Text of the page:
MSU Receives NSF Funding to Build Testbed for 5G, Advanced Wireless Technologies

January 6, 2020

Moorhead_5G_NSF
Vuk Marojevic, right, associate professor of electrical and computer engineering, and Robert Moorhead, director of the Northern Gulf Institute, are serving as Mississippi State’s principal investigators on the Aerial Experimentation Research Platform for Advanced Wireless, or AERPAW, a National Science Foundation and industry-sponsored project focused on integrating unmanned aerial vehicles into 5G networks.
PHOTO: Beth Wynn | Public Affairs
Industry and researchers soon will be able to test 5G and other advanced wireless technologies at Mississippi State University.

MSU is receiving $1 million in National Science Foundation funding and $2 million in equipment donations to build an advanced wireless testbed as part of the Aerial Experimentation Research Platform for Advanced Wireless, or AERPAW, an NSF and industry-sponsored project focused on integrating unmanned aerial vehicles, or drones, into 5G networks to increase connectivity.

AERPAW is a $24 million, five-year project led by North Carolina State University. It is part of Platforms for Advanced Wireless Research (PAWR), an NSF and industry consortium investment to ensure the U.S. takes a leadership role in 5G and accelerates the development of promising technologies.

Mississippi State researchers will develop software and integrate it with hardware to facilitate advanced wireless research and testing with software radios and emerging radio technologies and systems. The design and implementation will be made openly available and integrated into AERPAW. MSU’s principal investigators on the project are Vuk Marojevic, associate professor of electrical and computer engineering, and Robert Moorhead, director of the Northern Gulf Institute, both faculty members in MSU’s Bagley College of Engineering.

Marojevic explained that with the increased speed and connectivity of 5G wireless networks, there is increased potential for drones to effectively communicate with networks in real time while flying, which can provide significant benefits in areas such as disaster response and precision agriculture.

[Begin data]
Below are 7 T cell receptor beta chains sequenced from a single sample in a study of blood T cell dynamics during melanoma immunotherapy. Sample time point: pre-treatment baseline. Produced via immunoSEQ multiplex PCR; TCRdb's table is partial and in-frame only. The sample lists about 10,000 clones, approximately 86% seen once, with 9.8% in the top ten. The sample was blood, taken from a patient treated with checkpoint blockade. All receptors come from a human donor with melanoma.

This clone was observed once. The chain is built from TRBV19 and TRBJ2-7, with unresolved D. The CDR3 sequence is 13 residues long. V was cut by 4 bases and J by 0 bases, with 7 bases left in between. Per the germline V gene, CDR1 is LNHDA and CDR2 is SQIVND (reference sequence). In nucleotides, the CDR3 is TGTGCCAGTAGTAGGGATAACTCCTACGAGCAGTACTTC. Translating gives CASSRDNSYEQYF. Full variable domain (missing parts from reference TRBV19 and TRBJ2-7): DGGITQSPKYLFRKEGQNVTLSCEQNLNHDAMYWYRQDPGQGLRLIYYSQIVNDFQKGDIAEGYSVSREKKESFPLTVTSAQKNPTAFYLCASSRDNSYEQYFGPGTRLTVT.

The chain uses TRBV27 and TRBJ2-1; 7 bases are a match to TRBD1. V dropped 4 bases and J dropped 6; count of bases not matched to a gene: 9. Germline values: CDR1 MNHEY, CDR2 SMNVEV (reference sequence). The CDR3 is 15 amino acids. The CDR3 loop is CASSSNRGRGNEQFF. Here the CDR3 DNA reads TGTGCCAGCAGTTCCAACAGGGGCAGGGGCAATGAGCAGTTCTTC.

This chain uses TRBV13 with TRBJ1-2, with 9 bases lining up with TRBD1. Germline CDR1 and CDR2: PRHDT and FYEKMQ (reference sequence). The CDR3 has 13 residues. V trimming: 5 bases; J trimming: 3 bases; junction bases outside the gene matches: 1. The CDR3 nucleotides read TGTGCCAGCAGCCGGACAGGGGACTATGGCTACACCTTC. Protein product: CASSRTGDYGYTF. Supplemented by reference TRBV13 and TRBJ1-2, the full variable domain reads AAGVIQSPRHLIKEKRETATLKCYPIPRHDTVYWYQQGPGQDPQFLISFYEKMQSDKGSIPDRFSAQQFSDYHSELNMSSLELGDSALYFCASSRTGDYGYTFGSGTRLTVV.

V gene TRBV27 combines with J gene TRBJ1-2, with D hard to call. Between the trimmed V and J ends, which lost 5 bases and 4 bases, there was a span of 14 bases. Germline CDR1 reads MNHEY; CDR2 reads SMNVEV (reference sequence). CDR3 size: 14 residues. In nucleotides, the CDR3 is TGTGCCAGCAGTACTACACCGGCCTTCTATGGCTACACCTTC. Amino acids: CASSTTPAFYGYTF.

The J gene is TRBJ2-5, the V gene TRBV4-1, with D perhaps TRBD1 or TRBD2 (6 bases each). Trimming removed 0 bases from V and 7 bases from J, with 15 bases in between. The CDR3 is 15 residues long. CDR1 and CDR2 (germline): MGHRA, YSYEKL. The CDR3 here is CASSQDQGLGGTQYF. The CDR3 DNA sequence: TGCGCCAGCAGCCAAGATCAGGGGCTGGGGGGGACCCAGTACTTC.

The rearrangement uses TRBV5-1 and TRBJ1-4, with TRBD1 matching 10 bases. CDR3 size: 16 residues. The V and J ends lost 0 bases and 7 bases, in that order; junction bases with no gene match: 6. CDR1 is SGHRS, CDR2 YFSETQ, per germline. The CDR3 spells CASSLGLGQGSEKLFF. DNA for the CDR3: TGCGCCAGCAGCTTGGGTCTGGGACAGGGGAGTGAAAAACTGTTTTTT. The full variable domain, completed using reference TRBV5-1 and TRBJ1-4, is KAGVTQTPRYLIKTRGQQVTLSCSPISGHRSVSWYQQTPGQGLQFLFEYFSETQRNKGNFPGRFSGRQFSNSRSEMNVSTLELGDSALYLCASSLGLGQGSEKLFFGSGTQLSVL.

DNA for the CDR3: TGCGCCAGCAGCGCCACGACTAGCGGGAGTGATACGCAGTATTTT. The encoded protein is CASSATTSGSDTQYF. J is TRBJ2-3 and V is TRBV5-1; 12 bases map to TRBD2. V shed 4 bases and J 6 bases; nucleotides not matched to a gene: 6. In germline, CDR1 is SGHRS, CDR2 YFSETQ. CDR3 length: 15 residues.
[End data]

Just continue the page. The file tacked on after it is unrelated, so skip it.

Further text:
“Our testbed will use LTE technology, 5G and whatever comes after that,” Marojevic said. “We plan to be on the cutting edge of wireless technology over the years and hope to engage stakeholders in Mississippi communities, local and global industry and researchers.”

The wireless test site at MSU will focus on wireless security, but Marojevic said he anticipates it being used to test and evaluate a wide variety of emerging research that has not been tested experimentally.

“There’s a lot of great research going on, but much of it is not evaluated and tested experimentally,” Marojevic said. “We want to offer these researchers the chance to test their technology in a real environment and fine-tune their models.”

The test site, planned to be built in MSU’s Thad Cochran Research, Technology and Economic Development Park, will complement MSU’s ongoing research in unmanned aerial systems, which includes leadership of the FAA ASSURE Center of Excellence for UAS and several initiatives led by the university’s Raspet Flight Research Laboratory.

In addition to NC State and MSU, partners on the AERPAW project include the Wireless Research Center, the Renaissance Computing Institute at the University of North Carolina, Purdue University and the University of South Carolina. For more, visit www.aerpaw.org.

MSU is Mississippi’s leading university, available online at www.msstate.edu.

James Carskadon | Public Affairs